By Jorge F. Zamora, Managing Editor
The price tag of education
Education is not a right but a privilege: this is the harsh reality of the education system here in the Philippines.
As our country’s premier state university, we expect free education from UP funded by taxpayers’ money. Sadly, quality education comes with a price tag and sometimes, the price is too costly to pay. In Kristel’s case, the elusive UP education cost her to take her own life, her future and the lives she could have changed.
What happened to Kristel is one too many. This is a representative of the existing condition of underprivileged UP students. Paying 300 pesos per unit or roughly P6,000 per semester on top of miscellaneous and other fees is already a fortune for a poor family of six.
UP is for all. The institution should give equal opportunity for qualified students whether one is rich or poor. Kids born with a silver spoon on their mouth can easily afford quality education but for some students whose parents should first till the soil, sell properties, pawn jewelries and borrow some money just for a day’s allowance, the dream of UP education seems distant.
Socialized Tuition and Financial Assistance Program (STFAP) is UP’s answer to level the playing field between the rich who can afford to pay in full, and the poor who can barely buy school supplies. A form societal justice as may be viewed by some. Nevertheless, it still is a form of social discrimination between economic standings.
For UP students who can afford the soaring tuition fee, all they have to do is to pay the full amount. For those who can’t, they have to undergo a long and tedious process applying for STFAP and wait for the result, until mid-semester perhaps. With extensive requirements before the coveted STFAP approval, some documents would require resources before it can be obtained, another burden for an isko and iska’s family, only to find out they were declared millionaires by the flawed STFAP bracketing system.
Giving up is a choice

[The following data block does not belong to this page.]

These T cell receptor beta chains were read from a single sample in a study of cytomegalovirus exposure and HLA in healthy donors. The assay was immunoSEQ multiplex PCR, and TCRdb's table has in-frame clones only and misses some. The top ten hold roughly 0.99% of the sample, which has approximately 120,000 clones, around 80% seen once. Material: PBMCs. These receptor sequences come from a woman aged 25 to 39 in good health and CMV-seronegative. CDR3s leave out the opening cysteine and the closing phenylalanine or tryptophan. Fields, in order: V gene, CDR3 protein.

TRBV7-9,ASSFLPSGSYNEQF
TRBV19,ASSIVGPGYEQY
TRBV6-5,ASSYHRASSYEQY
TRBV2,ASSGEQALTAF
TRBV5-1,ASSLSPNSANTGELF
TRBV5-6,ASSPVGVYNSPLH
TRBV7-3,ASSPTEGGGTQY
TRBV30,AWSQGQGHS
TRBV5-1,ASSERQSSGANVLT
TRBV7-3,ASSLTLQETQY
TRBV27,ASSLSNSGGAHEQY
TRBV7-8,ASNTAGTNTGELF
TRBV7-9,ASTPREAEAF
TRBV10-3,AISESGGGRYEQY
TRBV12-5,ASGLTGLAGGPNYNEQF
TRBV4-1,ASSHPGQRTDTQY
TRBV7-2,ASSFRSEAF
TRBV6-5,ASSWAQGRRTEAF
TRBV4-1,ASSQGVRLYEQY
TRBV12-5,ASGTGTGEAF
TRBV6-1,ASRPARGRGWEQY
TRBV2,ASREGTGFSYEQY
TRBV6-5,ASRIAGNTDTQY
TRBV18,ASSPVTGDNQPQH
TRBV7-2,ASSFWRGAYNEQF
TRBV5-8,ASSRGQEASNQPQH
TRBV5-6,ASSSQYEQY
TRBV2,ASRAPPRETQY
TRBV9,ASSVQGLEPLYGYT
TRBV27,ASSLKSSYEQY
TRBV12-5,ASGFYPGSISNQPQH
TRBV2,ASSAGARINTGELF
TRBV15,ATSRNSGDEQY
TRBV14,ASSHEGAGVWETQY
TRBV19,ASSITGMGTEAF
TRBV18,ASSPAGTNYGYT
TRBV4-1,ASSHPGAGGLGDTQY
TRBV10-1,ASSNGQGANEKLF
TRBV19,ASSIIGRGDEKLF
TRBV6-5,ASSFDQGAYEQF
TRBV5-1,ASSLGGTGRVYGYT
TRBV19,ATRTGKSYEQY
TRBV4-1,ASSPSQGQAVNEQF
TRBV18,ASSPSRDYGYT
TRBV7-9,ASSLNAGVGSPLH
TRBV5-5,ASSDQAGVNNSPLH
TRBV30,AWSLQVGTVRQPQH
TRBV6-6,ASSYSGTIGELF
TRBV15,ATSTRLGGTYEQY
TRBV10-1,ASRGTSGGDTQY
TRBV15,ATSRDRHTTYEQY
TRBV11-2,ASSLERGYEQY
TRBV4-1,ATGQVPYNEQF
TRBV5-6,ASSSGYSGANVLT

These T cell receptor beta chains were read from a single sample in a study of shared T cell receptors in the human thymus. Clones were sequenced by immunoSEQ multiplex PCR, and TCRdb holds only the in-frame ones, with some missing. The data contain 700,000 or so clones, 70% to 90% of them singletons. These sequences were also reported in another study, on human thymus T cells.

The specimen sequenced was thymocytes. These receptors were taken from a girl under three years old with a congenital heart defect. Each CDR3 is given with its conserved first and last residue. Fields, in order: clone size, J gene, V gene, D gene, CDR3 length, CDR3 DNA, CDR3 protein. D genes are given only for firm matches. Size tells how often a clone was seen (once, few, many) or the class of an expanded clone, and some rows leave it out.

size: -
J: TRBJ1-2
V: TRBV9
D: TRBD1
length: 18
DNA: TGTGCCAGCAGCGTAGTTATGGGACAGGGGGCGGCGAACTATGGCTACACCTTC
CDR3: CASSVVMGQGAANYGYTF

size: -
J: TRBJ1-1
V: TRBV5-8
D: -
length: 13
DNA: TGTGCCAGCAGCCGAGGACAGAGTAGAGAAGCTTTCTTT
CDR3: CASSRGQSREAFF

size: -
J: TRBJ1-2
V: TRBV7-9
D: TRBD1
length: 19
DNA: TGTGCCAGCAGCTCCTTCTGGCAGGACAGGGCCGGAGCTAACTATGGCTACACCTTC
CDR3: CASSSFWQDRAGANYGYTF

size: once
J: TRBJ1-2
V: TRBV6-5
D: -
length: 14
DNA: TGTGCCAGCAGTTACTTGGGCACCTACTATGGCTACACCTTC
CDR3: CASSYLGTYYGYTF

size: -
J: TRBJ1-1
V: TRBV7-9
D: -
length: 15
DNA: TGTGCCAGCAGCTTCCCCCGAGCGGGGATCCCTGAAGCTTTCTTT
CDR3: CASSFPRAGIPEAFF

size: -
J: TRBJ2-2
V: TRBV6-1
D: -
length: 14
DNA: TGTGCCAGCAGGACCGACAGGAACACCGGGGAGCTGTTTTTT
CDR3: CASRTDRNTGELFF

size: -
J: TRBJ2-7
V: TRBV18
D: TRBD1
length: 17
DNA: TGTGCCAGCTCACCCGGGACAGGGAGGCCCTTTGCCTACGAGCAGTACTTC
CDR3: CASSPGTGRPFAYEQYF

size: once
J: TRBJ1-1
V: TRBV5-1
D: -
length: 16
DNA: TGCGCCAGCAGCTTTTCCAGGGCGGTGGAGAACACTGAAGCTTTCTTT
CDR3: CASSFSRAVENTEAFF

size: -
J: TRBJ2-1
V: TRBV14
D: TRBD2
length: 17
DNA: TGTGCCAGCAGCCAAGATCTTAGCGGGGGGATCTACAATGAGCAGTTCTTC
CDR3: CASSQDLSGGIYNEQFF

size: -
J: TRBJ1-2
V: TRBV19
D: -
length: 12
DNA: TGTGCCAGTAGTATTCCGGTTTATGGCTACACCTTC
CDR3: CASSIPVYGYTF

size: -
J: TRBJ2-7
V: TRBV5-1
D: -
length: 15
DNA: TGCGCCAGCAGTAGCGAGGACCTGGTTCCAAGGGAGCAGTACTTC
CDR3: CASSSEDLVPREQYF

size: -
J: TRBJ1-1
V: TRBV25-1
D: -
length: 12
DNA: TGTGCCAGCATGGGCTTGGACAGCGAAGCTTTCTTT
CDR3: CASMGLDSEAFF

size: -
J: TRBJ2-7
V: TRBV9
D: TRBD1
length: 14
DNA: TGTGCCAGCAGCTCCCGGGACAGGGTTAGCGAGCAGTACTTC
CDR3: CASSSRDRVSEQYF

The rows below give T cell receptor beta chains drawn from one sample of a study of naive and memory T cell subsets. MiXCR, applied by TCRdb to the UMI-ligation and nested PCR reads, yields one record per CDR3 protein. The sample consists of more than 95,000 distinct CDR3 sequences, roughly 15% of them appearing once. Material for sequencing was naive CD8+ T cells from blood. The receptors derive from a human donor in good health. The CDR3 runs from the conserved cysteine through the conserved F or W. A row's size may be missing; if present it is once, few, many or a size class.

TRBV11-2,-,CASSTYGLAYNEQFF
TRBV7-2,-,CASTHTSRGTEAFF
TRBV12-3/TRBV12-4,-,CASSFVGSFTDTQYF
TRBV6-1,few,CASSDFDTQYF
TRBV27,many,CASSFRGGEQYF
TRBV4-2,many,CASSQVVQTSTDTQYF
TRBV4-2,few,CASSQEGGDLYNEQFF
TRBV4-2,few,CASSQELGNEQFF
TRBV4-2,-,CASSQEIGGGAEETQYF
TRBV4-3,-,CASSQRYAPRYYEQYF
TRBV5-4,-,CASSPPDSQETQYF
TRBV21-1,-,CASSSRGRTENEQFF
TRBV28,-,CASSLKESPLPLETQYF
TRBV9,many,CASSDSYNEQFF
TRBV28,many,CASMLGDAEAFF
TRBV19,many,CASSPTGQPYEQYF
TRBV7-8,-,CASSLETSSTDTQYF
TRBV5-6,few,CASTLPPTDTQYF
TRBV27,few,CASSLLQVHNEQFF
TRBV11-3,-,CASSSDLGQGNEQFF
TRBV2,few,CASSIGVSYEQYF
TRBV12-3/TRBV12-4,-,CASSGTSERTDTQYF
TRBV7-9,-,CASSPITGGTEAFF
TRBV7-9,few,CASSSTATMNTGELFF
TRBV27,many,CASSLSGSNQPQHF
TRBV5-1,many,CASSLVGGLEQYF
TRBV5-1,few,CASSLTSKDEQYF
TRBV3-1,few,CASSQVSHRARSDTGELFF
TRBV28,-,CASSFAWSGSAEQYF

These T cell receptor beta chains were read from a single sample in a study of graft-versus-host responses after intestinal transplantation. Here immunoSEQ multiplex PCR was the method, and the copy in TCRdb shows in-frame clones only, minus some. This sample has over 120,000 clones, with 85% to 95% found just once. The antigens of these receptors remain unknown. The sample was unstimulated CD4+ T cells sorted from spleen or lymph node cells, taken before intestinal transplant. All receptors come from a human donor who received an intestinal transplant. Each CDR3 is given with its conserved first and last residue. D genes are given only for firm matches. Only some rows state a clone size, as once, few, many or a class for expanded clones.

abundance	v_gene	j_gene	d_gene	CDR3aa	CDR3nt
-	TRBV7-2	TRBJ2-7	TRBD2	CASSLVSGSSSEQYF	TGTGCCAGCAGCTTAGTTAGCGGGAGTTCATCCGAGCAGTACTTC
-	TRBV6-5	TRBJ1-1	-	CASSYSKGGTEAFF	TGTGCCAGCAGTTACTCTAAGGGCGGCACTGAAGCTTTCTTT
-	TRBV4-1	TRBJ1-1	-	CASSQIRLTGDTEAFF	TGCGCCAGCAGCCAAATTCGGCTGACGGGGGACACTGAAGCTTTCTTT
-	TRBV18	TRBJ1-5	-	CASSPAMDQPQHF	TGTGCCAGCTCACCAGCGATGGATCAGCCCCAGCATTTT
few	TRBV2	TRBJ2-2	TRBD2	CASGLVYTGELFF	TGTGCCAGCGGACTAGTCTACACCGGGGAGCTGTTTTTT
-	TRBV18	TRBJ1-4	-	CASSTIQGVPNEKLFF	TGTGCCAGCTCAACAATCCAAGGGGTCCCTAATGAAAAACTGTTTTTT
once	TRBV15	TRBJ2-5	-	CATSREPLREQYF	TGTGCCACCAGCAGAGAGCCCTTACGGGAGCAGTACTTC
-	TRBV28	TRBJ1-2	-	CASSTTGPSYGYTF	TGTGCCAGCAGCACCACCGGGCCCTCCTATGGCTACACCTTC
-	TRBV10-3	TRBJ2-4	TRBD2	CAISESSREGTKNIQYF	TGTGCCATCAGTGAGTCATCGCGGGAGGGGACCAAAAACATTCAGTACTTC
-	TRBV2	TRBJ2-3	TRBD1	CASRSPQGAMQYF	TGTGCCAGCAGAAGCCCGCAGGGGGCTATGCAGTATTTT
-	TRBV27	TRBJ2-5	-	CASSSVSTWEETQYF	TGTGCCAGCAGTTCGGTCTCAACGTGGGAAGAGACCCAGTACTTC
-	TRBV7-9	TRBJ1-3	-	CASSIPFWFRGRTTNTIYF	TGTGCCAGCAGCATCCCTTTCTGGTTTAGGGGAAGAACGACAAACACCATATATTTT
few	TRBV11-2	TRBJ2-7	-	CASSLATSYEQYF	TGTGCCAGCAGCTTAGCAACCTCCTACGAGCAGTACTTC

Beyond the faulty policies and lack of government support, we also have to look at the soaring suicide incidents committed by the youth. Adversaries are everywhere but the youth of today is looking for an easy way out. I don’t blame Kristel. She’s young and anyone driven by depression could have done the same thing. But it’s a choice. Maybe what she lacked is the spirit to go through adversaries in an era where everything is handed easily.
What could have helped her aside from financial assistance is counseling. But how many UP students would willingly talk to guidance counselors? Does UP even provide one? If so, do students know they can avail sessions with guidance counselors?
UP has a “survival of the fittest” culture. The freshman Kristel did not even finished her freshman year because of depression driven by poverty. Maybe, what UP freshman survival kit should include is how to handle life’s hostilities.
Who’s to blame?
Fingers have been tossed too many times. It’s time to move on and address the issue at its core. The government for the longest time who disregarded the value of UP education should allot enough funding to this state-run university. This has been the battle cry of students not just from UP, but from other state universities and colleges as well. As future leaders of this society, the government owes it to the students.
On the other hand, UP policies deemed anti-students are already under scrutiny and immediate revocation of these oppressive rules should be implemented by UP administration. After all, they owe it to the students.
Leaders running the university should also look for scholarships where students can apply for. It isn’t hard to do for a school with good academic reputation. There are lots of creative ways how UP can help its financially challenged students on how to continue their education. They just have to use their wits which they abundantly have, no doubt.
UP has the right to exercise self-generating income schemes. Idle lands have been leased and UP entered in some contracts to help accumulate income for the school, but demanding rich students to pay more is extortion. It is like saying “give us your money or else, you will be denied education.” As far as we all know, UP is for smart students whether you’re rich or poor. The real answer for quality education is higher state subsidy from a government run by countless UP alumni.
If UP alumni serving the government cannot even fight for a greater state subsidy, then what’s the use of having a UP education when you cannot even pay it forward? Education is a privilege not a right. This is a fact but it doesn’t mean that we should accept it because if we do, Kristel’s life which is connected to our system, culture, society and ultimately ours too, will all go down the drain.